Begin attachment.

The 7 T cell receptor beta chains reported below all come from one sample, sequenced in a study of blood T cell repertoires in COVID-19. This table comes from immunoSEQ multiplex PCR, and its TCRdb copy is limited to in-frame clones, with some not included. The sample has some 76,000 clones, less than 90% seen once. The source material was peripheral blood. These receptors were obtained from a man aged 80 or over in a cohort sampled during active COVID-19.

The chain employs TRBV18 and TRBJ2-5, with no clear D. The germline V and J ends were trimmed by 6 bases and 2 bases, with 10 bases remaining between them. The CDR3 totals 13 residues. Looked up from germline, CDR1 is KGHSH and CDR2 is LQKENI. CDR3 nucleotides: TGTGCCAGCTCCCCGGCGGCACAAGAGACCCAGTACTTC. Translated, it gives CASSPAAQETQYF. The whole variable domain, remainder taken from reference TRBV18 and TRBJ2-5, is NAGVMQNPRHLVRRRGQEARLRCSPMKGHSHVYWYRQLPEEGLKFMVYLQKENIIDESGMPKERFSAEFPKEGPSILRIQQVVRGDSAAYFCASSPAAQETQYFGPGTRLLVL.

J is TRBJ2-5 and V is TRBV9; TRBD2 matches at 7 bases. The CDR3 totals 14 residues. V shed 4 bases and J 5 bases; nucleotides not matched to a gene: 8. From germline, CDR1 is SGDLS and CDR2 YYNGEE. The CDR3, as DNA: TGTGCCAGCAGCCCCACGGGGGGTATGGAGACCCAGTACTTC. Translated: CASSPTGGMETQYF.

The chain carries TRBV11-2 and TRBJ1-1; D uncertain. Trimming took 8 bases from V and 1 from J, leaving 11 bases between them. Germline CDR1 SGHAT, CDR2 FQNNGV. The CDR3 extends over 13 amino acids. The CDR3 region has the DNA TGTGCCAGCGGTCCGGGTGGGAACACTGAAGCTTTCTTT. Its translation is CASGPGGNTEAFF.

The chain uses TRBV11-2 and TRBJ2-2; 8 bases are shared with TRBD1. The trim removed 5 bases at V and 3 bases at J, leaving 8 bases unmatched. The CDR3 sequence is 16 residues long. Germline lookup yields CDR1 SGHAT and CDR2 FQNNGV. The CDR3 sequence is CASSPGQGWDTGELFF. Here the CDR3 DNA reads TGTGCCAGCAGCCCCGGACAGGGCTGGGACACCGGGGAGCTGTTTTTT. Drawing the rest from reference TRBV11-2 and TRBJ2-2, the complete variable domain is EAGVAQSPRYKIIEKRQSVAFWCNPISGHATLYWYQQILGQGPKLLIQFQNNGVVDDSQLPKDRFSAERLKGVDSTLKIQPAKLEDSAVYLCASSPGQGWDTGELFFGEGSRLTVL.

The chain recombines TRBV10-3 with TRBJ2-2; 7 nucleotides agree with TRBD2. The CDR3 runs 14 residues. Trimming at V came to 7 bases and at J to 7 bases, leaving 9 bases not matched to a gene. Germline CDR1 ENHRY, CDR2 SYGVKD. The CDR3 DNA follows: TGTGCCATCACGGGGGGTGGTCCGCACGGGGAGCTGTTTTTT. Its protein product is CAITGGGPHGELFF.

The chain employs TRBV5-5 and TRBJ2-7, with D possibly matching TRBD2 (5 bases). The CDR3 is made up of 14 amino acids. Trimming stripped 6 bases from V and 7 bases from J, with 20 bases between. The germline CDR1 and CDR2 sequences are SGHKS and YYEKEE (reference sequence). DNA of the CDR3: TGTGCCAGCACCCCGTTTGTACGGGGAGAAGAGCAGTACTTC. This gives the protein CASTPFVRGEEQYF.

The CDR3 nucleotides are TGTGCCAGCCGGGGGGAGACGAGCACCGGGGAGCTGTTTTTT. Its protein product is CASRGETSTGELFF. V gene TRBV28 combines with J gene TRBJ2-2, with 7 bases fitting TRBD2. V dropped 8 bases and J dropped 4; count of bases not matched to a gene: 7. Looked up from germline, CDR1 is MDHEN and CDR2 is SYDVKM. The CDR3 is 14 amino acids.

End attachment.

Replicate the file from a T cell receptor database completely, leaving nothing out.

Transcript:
The 7 T cell receptor beta chains reported below all come from one sample, sequenced in a study of blood T cell repertoires in COVID-19. This table comes from immunoSEQ multiplex PCR, and its TCRdb copy is limited to in-frame clones, with some not included. The sample has some 76,000 clones, less than 90% seen once. The source material was peripheral blood. These receptors were obtained from a man aged 80 or over in a cohort sampled during active COVID-19.

The chain employs TRBV18 and TRBJ2-5, with no clear D. The germline V and J ends were trimmed by 6 bases and 2 bases, with 10 bases remaining between them. The CDR3 totals 13 residues. Looked up from germline, CDR1 is KGHSH and CDR2 is LQKENI. CDR3 nucleotides: TGTGCCAGCTCCCCGGCGGCACAAGAGACCCAGTACTTC. Translated, it gives CASSPAAQETQYF. The whole variable domain, remainder taken from reference TRBV18 and TRBJ2-5, is NAGVMQNPRHLVRRRGQEARLRCSPMKGHSHVYWYRQLPEEGLKFMVYLQKENIIDESGMPKERFSAEFPKEGPSILRIQQVVRGDSAAYFCASSPAAQETQYFGPGTRLLVL.

J is TRBJ2-5 and V is TRBV9; TRBD2 matches at 7 bases. The CDR3 totals 14 residues. V shed 4 bases and J 5 bases; nucleotides not matched to a gene: 8. From germline, CDR1 is SGDLS and CDR2 YYNGEE. The CDR3, as DNA: TGTGCCAGCAGCCCCACGGGGGGTATGGAGACCCAGTACTTC. Translated: CASSPTGGMETQYF.

The chain carries TRBV11-2 and TRBJ1-1; D uncertain. Trimming took 8 bases from V and 1 from J, leaving 11 bases between them. Germline CDR1 SGHAT, CDR2 FQNNGV. The CDR3 extends over 13 amino acids. The CDR3 region has the DNA TGTGCCAGCGGTCCGGGTGGGAACACTGAAGCTTTCTTT. Its translation is CASGPGGNTEAFF.

The chain uses TRBV11-2 and TRBJ2-2; 8 bases are shared with TRBD1. The trim removed 5 bases at V and 3 bases at J, leaving 8 bases unmatched. The CDR3 sequence is 16 residues long. Germline lookup yields CDR1 SGHAT and CDR2 FQNNGV. The CDR3 sequence is CASSPGQGWDTGELFF. Here the CDR3 DNA reads TGTGCCAGCAGCCCCGGACAGGGCTGGGACACCGGGGAGCTGTTTTTT. Drawing the rest from reference TRBV11-2 and TRBJ2-2, the complete variable domain is EAGVAQSPRYKIIEKRQSVAFWCNPISGHATLYWYQQILGQGPKLLIQFQNNGVVDDSQLPKDRFSAERLKGVDSTLKIQPAKLEDSAVYLCASSPGQGWDTGELFFGEGSRLTVL.

The chain recombines TRBV10-3 with TRBJ2-2; 7 nucleotides agree with TRBD2. The CDR3 runs 14 residues. Trimming at V came to 7 bases and at J to 7 bases, leaving 9 bases not matched to a gene. Germline CDR1 ENHRY, CDR2 SYGVKD. The CDR3 DNA follows: TGTGCCATCACGGGGGGTGGTCCGCACGGGGAGCTGTTTTTT. Its protein product is CAITGGGPHGELFF.

The chain employs TRBV5-5 and TRBJ2-7, with D possibly matching TRBD2 (5 bases). The CDR3 is made up of 14 amino acids. Trimming stripped 6 bases from V and 7 bases from J, with 20 bases between. The germline CDR1 and CDR2 sequences are SGHKS and YYEKEE (reference sequence). DNA of the CDR3: TGTGCCAGCACCCCGTTTGTACGGGGAGAAGAGCAGTACTTC. This gives the protein CASTPFVRGEEQYF.

The CDR3 nucleotides are TGTGCCAGCCGGGGGGAGACGAGCACCGGGGAGCTGTTTTTT. Its protein product is CASRGETSTGELFF. V gene TRBV28 combines with J gene TRBJ2-2, with 7 bases fitting TRBD2. V dropped 8 bases and J dropped 4; count of bases not matched to a gene: 7. Looked up from germline, CDR1 is MDHEN and CDR2 is SYDVKM. The CDR3 is 14 amino acids.